Myths About Eating Disorders You Should Ignore

by Erica Florentine
Originally Published: 

Eating disorders are not a topic to be taken lightly, so when miscommunication about them starts to circulate, it can become very confusing and potentially detrimental, particularly to those who are suffering from them. For that reason, let’s talk about some myths about eating disorders that you should disregard. As you’ll see in this article there are plenty of them, so it’s important that we get to the bottom of the notions that are flat-out false.

The thing about eating disorders, as we’ll get to below, is that they’re actually difficult to diagnose just by looking at someone. That very person you were certain was battling an eating disorder can very well be someone who has a completely healthy relationship with food. Oppositely, someone who, from the looks of things, appears to be an average weight might be someone who has been struggling with food issues their entire life. If we go on appearance alone, we could be highly wrong in our assumptions. There are many other assumptions you might have as well that have no backing, so to get the facts straight, I spoke to Melissa Harrison, co-founder of the Center for Hope and Health in Philadelphia, Pennsylvania. She helped me debunk some common myths you may believe.

Here are 11 myths about eating disorders that you should disregard, according to an expert.

1. Eating Disorders Are Rare

You might have heard before that eating disorders are not that common. Unfortunately, this is untrue. According to Harrison, the National Eating Disorder Association says in the U.S. alone, 30 million people will struggle with an eating disorder at some point in their lives.

2. Eating Disorders Only Affect Women

While eating disorders are more common in women, there are a substantial amount of men struggling as well, according to Harrison. The statistics break out like this: Out of the 30 million who will suffer from an eating disorder in their lifetime in the U.S., approximately 20 million of those are women and the other 10 million are men, she says. However, there are studies that show certain behaviors are equally as common between women and men. “It is important to note that eating disorder behavior which does not fully meet criteria for the diagnosis — including infrequent binge eating, purging, laxative use, and fasting — are found in some studies to be just as common in males as they are in females,” Harrison says.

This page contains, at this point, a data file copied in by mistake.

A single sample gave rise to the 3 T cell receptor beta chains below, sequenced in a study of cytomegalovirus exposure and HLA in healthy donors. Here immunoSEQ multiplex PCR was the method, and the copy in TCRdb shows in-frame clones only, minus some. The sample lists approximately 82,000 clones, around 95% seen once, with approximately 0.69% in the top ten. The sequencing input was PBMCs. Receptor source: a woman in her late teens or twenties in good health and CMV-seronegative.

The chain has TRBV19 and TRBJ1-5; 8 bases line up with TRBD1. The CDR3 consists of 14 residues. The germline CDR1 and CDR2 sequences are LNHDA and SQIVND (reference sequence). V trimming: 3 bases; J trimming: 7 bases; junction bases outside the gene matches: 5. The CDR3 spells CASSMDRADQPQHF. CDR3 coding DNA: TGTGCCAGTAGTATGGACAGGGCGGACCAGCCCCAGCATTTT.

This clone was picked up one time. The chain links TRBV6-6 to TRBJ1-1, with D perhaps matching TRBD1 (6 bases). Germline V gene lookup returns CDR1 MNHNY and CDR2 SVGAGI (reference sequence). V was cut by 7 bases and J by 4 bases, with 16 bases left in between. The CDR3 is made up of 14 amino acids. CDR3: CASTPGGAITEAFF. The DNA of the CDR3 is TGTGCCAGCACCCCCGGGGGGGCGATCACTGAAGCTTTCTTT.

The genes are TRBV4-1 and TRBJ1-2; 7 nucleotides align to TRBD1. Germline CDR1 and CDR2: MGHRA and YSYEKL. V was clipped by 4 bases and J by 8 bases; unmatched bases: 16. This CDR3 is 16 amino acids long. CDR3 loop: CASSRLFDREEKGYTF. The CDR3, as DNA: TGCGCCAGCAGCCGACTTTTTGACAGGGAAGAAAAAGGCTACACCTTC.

3. You Can Tell Someone Has An Eating Disorder By How Thin They Are

Looking at someone alone is not a good indicator of if they’re suffering from an eating disorder. “Even if someone visually appears malnourished or significantly overweight, there are too many life variables, including medical complications, that can attribute to a person’s physical appearance,” Harrison says. “Making assumptions about people’s bodies can actually reinforce the belief that we are constantly judging each other’s bodies, which can perpetuate an eating disorder.”

4. You Can Tell Someone Has A Eating Disorder Because They “Look Sick”

According to Harrison, in her experience the average person struggling with an eating disorder does not appear to look sick at all. “This is because many women with Bulimia Nervosa (BN), Eating Disorder Not Otherwise Specified (EDNOS), and Binge Eating Disorder (BED) do not need a low body weight to obtain an eating disorder diagnosis.” Harrison says. She also notes, however, that if you have a loved one who appears to have additional struggles including avoiding meals, depression, distorted body image, and visually appears to be at an unhealthy weight, it would be appropriate to confront him or her gently.

5. If You Have One Eating Disorder, You Can’t Have Another

One might assume that if a person is suffering from a certain eating disorder — let’s say anorexia — that it means they can’t also be simultaneously suffering from an additional one. However, there is no truth to that statement. While some with eating disorders only struggle with one, others can fluctuate between disorders, Harrison says.